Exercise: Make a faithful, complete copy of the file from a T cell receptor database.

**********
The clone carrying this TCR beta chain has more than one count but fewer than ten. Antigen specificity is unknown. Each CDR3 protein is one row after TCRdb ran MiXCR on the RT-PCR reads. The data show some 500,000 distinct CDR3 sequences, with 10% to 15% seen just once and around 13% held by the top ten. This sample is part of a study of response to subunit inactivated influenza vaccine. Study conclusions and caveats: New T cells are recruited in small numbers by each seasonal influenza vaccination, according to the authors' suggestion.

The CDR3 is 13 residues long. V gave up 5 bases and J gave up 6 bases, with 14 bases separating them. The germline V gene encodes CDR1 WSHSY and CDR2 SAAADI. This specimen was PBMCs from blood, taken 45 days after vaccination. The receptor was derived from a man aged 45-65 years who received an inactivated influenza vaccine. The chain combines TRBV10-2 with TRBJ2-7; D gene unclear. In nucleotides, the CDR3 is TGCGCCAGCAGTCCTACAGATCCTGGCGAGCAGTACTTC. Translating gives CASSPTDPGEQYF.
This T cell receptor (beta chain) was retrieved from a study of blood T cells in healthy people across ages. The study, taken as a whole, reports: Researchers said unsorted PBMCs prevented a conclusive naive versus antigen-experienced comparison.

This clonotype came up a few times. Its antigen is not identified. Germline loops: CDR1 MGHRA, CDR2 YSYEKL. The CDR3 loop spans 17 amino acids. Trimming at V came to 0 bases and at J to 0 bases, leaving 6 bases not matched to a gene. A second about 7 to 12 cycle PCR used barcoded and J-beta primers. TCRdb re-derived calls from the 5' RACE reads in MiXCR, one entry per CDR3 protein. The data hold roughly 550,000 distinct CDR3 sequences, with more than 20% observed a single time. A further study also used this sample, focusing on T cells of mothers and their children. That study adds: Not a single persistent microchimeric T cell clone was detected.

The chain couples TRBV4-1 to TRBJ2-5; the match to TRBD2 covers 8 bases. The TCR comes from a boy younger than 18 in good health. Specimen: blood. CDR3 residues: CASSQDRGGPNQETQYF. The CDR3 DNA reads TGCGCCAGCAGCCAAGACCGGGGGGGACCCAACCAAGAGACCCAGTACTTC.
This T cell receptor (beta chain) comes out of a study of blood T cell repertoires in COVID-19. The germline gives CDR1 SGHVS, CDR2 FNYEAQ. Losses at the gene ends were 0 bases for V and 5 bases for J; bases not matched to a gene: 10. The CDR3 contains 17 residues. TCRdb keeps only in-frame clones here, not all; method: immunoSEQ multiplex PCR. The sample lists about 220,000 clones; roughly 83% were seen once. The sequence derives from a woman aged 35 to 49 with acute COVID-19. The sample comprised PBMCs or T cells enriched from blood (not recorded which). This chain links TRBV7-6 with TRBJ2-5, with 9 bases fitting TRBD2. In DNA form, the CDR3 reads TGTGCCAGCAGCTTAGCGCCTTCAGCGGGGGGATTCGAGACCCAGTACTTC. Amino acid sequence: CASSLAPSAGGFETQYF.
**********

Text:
The clone carrying this TCR beta chain has more than one count but fewer than ten. Antigen specificity is unknown. Each CDR3 protein is one row after TCRdb ran MiXCR on the RT-PCR reads. The data show some 500,000 distinct CDR3 sequences, with 10% to 15% seen just once and around 13% held by the top ten. This sample is part of a study of response to subunit inactivated influenza vaccine. Study conclusions and caveats: New T cells are recruited in small numbers by each seasonal influenza vaccination, according to the authors' suggestion.

The CDR3 is 13 residues long. V gave up 5 bases and J gave up 6 bases, with 14 bases separating them. The germline V gene encodes CDR1 WSHSY and CDR2 SAAADI. This specimen was PBMCs from blood, taken 45 days after vaccination. The receptor was derived from a man aged 45-65 years who received an inactivated influenza vaccine. The chain combines TRBV10-2 with TRBJ2-7; D gene unclear. In nucleotides, the CDR3 is TGCGCCAGCAGTCCTACAGATCCTGGCGAGCAGTACTTC. Translating gives CASSPTDPGEQYF.
This T cell receptor (beta chain) was retrieved from a study of blood T cells in healthy people across ages. The study, taken as a whole, reports: Researchers said unsorted PBMCs prevented a conclusive naive versus antigen-experienced comparison.

This clonotype came up a few times. Its antigen is not identified. Germline loops: CDR1 MGHRA, CDR2 YSYEKL. The CDR3 loop spans 17 amino acids. Trimming at V came to 0 bases and at J to 0 bases, leaving 6 bases not matched to a gene. A second about 7 to 12 cycle PCR used barcoded and J-beta primers. TCRdb re-derived calls from the 5' RACE reads in MiXCR, one entry per CDR3 protein. The data hold roughly 550,000 distinct CDR3 sequences, with more than 20% observed a single time. A further study also used this sample, focusing on T cells of mothers and their children. That study adds: Not a single persistent microchimeric T cell clone was detected.

The chain couples TRBV4-1 to TRBJ2-5; the match to TRBD2 covers 8 bases. The TCR comes from a boy younger than 18 in good health. Specimen: blood. CDR3 residues: CASSQDRGGPNQETQYF. The CDR3 DNA reads TGCGCCAGCAGCCAAGACCGGGGGGGACCCAACCAAGAGACCCAGTACTTC.
This T cell receptor (beta chain) comes out of a study of blood T cell repertoires in COVID-19. The germline gives CDR1 SGHVS, CDR2 FNYEAQ. Losses at the gene ends were 0 bases for V and 5 bases for J; bases not matched to a gene: 10. The CDR3 contains 17 residues. TCRdb keeps only in-frame clones here, not all; method: immunoSEQ multiplex PCR. The sample lists about 220,000 clones; roughly 83% were seen once. The sequence derives from a woman aged 35 to 49 with acute COVID-19. The sample comprised PBMCs or T cells enriched from blood (not recorded which). This chain links TRBV7-6 with TRBJ2-5, with 9 bases fitting TRBD2. In DNA form, the CDR3 reads TGTGCCAGCAGCTTAGCGCCTTCAGCGGGGGGATTCGAGACCCAGTACTTC. Amino acid sequence: CASSLAPSAGGFETQYF.